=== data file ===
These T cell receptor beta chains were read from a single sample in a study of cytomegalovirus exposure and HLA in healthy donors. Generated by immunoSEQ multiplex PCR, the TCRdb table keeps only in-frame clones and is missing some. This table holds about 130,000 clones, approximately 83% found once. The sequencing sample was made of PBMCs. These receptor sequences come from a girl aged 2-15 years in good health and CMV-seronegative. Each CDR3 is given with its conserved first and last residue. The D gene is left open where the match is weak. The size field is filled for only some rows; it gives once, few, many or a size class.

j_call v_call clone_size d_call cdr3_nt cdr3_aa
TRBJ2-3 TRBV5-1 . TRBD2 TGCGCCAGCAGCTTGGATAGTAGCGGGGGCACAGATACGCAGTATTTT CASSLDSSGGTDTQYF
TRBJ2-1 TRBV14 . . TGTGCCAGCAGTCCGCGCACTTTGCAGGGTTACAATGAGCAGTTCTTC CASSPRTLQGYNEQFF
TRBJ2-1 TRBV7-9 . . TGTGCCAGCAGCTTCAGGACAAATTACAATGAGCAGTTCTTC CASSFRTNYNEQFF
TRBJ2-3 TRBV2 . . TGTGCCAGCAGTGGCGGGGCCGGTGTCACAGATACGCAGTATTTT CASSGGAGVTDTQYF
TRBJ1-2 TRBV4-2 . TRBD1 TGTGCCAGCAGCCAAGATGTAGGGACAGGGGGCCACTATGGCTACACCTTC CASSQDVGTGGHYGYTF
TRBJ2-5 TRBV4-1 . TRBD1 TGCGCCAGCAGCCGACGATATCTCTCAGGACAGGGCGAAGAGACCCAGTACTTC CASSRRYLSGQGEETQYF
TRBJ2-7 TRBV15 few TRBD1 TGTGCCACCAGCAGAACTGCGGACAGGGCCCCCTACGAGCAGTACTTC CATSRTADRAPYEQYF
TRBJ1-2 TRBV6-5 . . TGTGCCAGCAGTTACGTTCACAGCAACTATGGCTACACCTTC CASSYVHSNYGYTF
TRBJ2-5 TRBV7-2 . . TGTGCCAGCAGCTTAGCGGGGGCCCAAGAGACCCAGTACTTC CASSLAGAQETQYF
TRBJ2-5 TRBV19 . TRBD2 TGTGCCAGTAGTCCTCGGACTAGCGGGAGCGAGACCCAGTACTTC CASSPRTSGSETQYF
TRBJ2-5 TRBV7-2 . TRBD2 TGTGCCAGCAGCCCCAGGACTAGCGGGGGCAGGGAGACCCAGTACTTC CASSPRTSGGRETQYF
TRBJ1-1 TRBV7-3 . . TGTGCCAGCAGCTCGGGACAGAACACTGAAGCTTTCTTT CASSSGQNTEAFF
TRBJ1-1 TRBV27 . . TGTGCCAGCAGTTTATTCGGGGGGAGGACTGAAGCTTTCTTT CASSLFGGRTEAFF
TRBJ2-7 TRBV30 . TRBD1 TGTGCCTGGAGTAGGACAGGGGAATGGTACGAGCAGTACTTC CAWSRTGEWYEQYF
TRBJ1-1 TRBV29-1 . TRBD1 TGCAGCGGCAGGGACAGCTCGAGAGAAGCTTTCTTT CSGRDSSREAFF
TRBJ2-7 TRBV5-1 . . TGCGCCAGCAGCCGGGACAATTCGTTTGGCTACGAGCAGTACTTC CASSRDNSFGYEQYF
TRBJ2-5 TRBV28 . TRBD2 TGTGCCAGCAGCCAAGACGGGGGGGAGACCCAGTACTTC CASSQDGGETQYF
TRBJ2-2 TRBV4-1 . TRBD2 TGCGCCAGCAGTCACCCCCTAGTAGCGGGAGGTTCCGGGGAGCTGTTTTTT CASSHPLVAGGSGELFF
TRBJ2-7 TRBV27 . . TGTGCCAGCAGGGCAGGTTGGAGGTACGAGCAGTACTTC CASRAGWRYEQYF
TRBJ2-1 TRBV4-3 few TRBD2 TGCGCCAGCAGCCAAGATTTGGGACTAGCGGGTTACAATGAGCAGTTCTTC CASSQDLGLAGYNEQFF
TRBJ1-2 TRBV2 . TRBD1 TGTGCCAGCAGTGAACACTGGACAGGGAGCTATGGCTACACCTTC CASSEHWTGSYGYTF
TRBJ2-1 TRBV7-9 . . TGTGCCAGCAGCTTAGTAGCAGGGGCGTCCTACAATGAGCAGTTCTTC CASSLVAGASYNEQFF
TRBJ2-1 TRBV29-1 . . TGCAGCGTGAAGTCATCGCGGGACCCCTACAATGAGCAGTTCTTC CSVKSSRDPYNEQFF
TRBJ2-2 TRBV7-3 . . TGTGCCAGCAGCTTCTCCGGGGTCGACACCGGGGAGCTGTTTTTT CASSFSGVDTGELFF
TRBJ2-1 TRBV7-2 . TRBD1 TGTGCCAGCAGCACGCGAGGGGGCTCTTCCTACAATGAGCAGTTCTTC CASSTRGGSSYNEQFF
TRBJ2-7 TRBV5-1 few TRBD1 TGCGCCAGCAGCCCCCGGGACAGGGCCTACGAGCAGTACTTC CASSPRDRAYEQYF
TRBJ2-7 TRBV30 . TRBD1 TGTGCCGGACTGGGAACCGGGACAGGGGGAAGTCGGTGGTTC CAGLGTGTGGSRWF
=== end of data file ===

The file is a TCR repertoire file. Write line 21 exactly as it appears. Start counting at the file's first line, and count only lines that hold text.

TRBJ2-7 TRBV27 . . TGTGCCAGCAGGGCAGGTTGGAGGTACGAGCAGTACTTC CASRAGWRYEQYF